After seven months of long-drawn-out debates on forming a government, Czech politicians came up with a new stunt to revive the public's interest in the deadlocked political scene. On Wednesday, TV crews were invited to a debate between representatives of the three-party coalition in the new government and the Social Democrats about support for the government in an upcoming confidence vote.
Commentators have called it a reality show, some even a charade. In a live broadcast on Czech TV's news channel, nine top politicians held discussions for an hour on Wednesday. But the meeting did not bring any surprises. As expected, Social Democrat chairman Jiri Paroubek confirmed his party would neither back nor tolerate the centre-right government of Prime Minister Mirek Topolanek. Radio Prague asked political analyst Petr Just whether Wednesday's televised talks could be taken seriously.
"In my opinion it was nothing but a show, a PR event that was called by Mr Paroubek in order to present himself as a person who is open, who wants to negotiate transparently and to show that Mr Topolanek is somebody who is trying to hide the negotiations, who is trying to do some backstage negotiations, and therefore Mr Paroubek would like to present himself as a better person in comparison to Mr Topolanek."
But considering the sheer nature of politics, is transparency and openness something that such "public" negotiations can offer?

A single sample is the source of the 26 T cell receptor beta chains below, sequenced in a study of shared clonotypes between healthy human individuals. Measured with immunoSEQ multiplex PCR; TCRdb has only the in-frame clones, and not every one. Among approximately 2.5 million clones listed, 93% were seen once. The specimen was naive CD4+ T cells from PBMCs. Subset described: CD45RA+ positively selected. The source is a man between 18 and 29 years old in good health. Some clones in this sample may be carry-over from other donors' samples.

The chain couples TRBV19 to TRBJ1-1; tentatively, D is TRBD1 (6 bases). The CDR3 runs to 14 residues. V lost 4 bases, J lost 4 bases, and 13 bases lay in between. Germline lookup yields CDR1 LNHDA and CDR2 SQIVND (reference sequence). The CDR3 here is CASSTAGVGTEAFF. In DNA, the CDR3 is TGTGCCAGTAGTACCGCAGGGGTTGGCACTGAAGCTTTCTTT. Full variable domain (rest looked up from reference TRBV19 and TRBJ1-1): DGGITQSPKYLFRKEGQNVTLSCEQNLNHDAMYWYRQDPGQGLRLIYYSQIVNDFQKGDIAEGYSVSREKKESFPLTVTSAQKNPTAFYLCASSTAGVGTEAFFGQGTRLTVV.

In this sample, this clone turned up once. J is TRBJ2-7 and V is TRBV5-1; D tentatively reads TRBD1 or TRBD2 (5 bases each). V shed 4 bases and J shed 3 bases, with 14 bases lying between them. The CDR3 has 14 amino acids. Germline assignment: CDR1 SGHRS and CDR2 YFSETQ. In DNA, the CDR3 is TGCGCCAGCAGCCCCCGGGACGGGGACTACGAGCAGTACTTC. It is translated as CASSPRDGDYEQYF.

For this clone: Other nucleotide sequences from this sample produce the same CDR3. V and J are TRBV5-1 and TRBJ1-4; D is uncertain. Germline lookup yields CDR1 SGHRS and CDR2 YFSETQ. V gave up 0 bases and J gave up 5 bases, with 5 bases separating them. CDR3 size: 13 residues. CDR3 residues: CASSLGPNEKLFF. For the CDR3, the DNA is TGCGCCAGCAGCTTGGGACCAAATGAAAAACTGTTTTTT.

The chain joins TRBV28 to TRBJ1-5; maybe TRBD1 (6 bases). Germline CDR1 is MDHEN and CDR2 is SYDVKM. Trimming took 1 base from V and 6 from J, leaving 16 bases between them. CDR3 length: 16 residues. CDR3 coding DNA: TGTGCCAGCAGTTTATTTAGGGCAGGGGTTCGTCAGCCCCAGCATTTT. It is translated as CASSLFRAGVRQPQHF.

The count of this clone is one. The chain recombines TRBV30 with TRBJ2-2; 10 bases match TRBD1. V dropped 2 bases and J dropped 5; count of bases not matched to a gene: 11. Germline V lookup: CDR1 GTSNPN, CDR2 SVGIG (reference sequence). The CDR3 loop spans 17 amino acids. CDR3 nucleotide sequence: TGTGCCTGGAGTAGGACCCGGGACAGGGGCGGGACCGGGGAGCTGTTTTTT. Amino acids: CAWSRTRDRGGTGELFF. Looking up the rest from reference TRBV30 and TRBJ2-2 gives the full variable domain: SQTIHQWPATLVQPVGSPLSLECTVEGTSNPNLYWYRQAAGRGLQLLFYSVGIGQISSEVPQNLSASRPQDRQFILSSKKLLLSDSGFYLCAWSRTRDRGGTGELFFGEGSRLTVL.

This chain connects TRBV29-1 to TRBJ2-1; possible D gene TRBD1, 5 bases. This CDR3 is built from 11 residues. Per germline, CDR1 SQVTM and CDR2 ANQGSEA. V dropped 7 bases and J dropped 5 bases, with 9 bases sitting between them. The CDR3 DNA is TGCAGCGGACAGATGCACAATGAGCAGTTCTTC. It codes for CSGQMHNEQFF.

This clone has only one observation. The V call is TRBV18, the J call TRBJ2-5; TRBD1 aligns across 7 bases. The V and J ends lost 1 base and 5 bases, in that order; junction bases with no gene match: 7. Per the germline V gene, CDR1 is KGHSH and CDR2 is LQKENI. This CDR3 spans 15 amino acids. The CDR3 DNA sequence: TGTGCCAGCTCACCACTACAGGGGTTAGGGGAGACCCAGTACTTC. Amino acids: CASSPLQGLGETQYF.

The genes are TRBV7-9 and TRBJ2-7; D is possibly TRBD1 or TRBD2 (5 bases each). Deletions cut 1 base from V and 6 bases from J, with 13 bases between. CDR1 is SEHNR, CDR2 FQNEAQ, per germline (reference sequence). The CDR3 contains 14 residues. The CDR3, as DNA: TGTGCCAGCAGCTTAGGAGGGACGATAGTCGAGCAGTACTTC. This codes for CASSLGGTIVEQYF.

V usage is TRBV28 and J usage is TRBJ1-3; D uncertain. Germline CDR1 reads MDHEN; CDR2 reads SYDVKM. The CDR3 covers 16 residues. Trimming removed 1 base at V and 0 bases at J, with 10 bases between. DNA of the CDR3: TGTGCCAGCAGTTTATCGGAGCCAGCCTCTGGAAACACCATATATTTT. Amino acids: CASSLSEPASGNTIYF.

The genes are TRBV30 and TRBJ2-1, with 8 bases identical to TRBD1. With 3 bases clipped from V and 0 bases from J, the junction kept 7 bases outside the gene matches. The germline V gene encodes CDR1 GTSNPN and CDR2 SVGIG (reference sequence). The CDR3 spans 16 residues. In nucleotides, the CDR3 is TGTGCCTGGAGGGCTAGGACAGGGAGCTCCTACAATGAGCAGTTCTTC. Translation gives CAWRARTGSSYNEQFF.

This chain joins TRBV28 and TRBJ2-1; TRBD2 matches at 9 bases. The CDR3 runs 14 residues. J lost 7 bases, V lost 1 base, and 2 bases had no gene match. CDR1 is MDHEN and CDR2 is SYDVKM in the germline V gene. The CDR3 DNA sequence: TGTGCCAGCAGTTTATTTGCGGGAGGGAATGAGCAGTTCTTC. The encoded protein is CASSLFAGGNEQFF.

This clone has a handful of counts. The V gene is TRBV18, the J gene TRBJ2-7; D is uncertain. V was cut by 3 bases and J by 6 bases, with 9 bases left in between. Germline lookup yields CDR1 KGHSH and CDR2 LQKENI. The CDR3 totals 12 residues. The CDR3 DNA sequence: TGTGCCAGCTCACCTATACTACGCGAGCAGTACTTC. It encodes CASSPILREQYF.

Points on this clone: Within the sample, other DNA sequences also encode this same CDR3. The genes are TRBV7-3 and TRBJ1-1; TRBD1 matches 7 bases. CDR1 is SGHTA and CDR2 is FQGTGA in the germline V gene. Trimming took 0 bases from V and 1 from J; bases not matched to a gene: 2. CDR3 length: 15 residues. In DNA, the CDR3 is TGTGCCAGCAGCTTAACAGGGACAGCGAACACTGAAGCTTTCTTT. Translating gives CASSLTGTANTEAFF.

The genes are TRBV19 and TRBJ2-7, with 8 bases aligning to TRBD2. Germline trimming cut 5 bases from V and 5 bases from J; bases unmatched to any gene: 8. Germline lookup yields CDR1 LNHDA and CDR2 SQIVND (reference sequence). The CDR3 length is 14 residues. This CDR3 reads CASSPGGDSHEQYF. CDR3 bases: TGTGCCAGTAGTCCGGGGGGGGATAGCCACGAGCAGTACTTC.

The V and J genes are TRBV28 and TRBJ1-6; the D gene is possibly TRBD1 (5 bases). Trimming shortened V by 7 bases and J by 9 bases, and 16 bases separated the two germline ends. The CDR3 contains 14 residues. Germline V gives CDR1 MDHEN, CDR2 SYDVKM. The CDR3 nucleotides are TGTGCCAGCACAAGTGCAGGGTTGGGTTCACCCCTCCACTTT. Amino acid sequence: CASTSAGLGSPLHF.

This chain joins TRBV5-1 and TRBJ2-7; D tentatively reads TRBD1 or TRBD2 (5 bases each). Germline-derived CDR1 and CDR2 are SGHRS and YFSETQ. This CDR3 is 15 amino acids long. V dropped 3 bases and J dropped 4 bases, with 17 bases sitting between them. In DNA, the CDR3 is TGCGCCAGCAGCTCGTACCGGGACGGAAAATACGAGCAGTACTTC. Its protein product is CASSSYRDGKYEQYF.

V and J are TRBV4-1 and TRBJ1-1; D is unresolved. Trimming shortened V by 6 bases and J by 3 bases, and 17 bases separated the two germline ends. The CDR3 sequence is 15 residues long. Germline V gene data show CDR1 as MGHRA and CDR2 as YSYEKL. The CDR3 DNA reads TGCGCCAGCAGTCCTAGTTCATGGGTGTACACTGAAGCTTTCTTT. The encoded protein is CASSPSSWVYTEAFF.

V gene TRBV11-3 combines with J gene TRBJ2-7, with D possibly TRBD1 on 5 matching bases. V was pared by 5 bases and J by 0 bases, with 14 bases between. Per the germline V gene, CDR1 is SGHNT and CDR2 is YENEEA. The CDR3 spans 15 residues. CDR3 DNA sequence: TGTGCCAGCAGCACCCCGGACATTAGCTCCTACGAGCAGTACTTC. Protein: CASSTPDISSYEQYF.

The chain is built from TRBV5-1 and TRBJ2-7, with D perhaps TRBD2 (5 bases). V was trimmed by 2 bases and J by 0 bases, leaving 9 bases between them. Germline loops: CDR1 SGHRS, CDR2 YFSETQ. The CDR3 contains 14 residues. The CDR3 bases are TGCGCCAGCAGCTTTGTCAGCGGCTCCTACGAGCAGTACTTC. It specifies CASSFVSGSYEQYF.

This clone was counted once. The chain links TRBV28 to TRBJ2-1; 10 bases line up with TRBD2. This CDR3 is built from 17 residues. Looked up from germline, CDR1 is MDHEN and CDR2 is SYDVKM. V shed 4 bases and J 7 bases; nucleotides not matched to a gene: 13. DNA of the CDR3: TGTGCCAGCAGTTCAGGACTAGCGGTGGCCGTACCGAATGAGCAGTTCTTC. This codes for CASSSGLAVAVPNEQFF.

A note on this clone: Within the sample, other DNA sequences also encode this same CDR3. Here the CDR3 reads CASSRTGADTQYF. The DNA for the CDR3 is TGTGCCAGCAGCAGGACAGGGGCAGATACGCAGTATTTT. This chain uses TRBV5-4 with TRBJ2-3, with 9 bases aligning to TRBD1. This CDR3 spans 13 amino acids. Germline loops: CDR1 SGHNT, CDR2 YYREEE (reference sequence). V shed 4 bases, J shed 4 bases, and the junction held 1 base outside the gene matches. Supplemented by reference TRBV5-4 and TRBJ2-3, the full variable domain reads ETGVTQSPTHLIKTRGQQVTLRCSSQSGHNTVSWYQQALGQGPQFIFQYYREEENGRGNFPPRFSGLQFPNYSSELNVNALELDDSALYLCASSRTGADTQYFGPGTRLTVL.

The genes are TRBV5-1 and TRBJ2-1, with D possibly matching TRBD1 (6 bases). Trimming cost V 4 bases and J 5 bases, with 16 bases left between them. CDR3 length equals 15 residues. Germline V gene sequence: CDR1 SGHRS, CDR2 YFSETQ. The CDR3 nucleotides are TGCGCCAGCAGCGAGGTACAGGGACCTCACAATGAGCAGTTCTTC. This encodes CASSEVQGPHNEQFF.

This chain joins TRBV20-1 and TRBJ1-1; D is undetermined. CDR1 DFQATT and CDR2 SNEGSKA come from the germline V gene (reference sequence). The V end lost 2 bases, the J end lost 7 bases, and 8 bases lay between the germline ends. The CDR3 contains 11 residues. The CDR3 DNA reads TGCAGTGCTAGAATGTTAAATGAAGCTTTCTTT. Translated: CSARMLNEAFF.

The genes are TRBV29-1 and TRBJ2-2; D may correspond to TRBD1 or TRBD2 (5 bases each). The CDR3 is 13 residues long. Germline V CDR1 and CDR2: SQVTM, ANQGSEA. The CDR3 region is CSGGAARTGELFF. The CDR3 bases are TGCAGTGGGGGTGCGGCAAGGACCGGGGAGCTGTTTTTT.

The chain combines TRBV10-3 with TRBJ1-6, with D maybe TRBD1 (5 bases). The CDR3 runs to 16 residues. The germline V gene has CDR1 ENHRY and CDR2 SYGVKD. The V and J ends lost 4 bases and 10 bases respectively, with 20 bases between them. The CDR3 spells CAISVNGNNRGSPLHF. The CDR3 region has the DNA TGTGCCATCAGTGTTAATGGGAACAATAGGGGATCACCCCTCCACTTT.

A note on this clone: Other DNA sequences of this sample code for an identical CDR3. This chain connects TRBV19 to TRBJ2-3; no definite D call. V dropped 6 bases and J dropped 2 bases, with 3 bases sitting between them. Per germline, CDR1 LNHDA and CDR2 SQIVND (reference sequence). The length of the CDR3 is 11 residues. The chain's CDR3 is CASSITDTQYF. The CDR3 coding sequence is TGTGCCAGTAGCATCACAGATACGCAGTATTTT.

"I think it was artificial because if these negotiations are open, if they are even broadcast live by public TV, then you have to expect that the actors, the participants of the negotiations, will not uncover everything they came with. So I think that the form of the negotiation - that it was open and broadcast live - kept many topics because the participants wouldn't like to open them in public. So I think it was more general information. We had expected what the opinions of each party would be, so there was nothing interesting in that from the point of content."
Political and media commentators - those who actually took the time to watch Wednesday's broadcast - have agreed it was nothing but a publicity stunt. But Petr Just believes it is questionable whether the public actually buys such gimmicks.
"Generally, we can see in a long-term perspective that the public is very exhausted and disgusted by politics. So I think that showing live negotiations is something that can maybe even worsen the situation and that could even decrease the level of public support and public approval of politics, politicians and political parties."
Wednesday's debate on support for the government of Mirek Topolanek produced no clear winner, but as one of its participants said after the broadcast the biggest loser was the Czech Republic.